I have been working on adding a mouse capturing API, mostly compatible with the IE API. This means that when the mouse button is pressed on an element, you can trap the mouse movement and redirect the movement events to this element instead. This mechanism appears in Mozilla in a number of places already, although there is currently no public way of doing this. For example, try clicking on a scrollbar thumb and dragging it. Notice how when the pointer is moved away from the scrollbar, it continues to move or traps all mouse movement such that other parts of the UI do not respond. When the mouse is released, everything reverts back to normal again. This is used in few other places as well, for example the draggable splitters between columns in a tree view, the splitters between frames and when drag-selecting.
In bug 503943, I am implementing this feature for both XUL applications and web pages.
Using the feature is quite easy:
Within a mousedown event handler, just call the setCapture method. This enables capturing on the element until it is either stopped by calling the releaseCapture method, by releasing the mouse button, or if a drag begins. To prevent odd or possibly nasty things from happening, setCapture will only work while processing a mousedown event.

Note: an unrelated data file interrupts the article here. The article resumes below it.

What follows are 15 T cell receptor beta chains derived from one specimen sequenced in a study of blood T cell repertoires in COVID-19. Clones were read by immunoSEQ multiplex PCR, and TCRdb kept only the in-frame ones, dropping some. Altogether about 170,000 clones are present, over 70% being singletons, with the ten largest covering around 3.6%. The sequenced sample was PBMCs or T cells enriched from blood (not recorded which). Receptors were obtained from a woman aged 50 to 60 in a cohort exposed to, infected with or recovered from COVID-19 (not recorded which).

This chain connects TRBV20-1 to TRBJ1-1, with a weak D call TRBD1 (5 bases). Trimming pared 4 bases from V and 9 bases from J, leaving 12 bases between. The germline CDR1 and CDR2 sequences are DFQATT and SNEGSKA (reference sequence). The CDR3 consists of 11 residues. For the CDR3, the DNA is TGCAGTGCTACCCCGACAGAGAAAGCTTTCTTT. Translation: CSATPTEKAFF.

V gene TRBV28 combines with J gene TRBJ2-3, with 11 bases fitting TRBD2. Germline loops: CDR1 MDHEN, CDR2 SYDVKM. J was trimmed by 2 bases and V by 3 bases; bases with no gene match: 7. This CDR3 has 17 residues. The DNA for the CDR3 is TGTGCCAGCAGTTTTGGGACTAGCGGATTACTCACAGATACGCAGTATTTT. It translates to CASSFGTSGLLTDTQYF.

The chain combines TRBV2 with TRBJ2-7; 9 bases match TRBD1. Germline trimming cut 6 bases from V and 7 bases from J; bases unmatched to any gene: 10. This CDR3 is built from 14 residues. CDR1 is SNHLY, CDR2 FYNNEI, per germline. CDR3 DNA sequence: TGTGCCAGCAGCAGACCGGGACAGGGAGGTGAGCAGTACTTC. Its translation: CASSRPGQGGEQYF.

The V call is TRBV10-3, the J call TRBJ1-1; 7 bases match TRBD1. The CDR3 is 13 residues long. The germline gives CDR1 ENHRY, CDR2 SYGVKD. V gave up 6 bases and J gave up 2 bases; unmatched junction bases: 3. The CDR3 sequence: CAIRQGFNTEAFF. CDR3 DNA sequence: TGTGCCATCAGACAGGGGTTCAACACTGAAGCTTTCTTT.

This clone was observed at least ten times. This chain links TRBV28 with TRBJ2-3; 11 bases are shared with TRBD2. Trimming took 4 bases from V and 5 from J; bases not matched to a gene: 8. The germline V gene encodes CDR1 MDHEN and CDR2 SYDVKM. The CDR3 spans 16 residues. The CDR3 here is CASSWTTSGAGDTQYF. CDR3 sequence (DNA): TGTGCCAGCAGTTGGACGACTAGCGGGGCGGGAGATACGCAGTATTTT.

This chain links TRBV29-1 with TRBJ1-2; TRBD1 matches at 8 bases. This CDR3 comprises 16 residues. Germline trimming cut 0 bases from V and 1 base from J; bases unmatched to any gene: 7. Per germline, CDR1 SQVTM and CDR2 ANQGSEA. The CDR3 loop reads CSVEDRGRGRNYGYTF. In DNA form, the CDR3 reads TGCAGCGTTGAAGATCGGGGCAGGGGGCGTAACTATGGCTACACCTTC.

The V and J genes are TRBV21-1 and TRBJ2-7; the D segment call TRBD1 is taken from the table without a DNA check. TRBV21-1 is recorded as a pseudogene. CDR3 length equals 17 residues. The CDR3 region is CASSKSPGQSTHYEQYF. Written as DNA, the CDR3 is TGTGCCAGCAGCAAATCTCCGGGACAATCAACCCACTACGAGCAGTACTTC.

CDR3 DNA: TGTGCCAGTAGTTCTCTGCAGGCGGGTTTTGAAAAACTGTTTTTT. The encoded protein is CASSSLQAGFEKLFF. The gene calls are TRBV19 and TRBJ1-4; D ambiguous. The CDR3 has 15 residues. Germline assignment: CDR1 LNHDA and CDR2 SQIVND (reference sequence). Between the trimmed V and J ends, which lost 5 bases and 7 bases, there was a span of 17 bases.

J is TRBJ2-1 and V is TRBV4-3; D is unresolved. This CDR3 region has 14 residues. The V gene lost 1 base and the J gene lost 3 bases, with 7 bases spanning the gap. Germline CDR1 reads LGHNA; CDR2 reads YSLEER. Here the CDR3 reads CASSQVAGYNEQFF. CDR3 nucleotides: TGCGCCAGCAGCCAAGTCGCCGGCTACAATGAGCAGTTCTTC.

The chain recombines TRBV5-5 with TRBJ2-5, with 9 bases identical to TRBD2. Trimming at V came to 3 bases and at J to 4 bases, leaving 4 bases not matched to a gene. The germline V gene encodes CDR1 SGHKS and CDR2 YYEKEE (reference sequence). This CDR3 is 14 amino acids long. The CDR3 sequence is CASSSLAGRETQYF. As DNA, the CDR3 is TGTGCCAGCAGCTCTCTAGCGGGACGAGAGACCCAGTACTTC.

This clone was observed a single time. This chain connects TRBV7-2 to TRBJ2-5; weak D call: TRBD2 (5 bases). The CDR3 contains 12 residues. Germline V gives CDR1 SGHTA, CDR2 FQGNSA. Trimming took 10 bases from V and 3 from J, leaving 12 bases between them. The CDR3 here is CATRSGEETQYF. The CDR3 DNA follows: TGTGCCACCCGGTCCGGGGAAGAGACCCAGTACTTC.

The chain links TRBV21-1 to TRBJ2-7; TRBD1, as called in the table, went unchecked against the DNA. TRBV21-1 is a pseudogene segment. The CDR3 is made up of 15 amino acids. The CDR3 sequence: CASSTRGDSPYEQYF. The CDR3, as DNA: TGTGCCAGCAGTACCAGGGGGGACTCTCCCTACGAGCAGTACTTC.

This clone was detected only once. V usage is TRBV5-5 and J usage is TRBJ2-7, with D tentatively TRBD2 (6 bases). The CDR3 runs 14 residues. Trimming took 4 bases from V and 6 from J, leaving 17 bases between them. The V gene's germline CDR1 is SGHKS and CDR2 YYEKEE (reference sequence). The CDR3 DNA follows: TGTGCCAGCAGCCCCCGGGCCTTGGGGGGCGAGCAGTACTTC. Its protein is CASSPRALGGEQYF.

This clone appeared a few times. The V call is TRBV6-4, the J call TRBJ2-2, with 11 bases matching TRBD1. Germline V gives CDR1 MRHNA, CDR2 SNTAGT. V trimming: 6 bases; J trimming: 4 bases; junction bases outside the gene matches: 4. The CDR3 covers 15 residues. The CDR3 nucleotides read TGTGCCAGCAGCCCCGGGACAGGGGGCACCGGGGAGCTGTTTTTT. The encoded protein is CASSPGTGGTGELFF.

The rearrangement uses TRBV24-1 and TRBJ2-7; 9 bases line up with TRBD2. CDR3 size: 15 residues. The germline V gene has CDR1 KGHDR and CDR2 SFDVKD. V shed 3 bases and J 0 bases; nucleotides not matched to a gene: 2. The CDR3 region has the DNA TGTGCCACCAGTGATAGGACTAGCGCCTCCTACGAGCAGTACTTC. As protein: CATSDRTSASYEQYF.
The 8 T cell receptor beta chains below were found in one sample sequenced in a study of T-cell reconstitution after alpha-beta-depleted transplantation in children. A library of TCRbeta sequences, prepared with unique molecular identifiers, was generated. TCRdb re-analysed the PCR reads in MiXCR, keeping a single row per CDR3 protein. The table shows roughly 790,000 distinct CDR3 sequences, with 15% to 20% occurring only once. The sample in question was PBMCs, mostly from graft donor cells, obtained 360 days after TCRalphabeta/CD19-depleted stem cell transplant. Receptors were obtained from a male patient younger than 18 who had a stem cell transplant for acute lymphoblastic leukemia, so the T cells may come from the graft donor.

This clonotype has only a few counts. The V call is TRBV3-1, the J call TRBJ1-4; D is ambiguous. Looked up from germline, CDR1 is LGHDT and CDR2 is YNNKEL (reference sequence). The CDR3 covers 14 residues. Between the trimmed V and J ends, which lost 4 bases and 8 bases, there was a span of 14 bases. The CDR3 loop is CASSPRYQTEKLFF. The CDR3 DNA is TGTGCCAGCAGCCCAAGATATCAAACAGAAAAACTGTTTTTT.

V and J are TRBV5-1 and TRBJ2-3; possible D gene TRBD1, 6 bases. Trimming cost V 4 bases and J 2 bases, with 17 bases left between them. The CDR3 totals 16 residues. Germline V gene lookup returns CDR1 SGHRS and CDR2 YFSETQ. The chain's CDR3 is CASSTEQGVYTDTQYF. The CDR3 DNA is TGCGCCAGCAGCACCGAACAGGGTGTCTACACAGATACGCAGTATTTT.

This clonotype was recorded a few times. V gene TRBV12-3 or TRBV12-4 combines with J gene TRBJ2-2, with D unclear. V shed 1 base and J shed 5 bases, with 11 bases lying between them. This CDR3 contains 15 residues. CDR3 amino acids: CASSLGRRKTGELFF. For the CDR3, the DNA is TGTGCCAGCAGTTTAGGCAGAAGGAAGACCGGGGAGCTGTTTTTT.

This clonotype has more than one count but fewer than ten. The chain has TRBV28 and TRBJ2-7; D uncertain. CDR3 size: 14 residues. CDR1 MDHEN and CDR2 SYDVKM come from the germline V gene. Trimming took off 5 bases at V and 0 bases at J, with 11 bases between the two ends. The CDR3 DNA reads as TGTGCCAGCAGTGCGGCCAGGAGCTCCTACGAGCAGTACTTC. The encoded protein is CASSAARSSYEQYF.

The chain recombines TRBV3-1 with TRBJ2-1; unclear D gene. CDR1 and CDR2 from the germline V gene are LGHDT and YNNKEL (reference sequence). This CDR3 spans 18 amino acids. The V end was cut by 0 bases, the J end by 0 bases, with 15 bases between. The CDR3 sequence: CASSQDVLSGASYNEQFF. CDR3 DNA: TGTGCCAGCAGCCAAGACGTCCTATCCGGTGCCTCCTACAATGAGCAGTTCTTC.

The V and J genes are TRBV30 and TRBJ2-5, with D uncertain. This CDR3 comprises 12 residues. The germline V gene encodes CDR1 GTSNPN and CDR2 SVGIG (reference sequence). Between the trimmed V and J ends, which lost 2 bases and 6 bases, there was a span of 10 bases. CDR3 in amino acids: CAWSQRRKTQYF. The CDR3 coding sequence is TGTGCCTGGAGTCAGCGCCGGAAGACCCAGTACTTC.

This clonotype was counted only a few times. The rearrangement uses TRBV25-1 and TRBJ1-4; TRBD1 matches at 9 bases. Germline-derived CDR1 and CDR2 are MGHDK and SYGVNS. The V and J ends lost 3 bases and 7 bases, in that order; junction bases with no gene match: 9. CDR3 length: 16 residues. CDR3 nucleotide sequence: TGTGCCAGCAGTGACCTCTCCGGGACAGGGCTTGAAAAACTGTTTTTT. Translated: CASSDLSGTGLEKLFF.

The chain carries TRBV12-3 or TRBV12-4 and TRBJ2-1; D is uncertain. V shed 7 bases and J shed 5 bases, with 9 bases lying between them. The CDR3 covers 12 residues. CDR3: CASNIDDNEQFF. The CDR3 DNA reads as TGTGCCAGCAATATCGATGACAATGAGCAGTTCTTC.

The argument to setCapture specifies whether children of the capturing element will receive mouse events or not. If false, then they do. If true, then only the capturing element receives them. In the former case, you could set capturing on a containing box, yet still handle the mouse as normal inside it.
There are three small incompatibilities with the IE implementation. First, IE allows setCapture to be called at any time and not just when a mouse button is pressed down. This isn’t recommended and usually causes the mouse to go into a funky state where it doesn’t seem to work properly. Naturally, it’s also very easy to abuse this. So Mozilla won’t allow this and instead only allows capturing during a mouse down.
The second difference is that the argument is optional in both IE and Mozilla, but defaults to false in Mozilla, but true in IE. (We’d have to implement some idl changes to change this). It isn’t too much of a burden since you can always supply the argument if this is a problem.
The third difference is that IE has a different event model so compatibility can be affected and can impact what elements seem to receive events.
However, these differences should be minor for normal usage.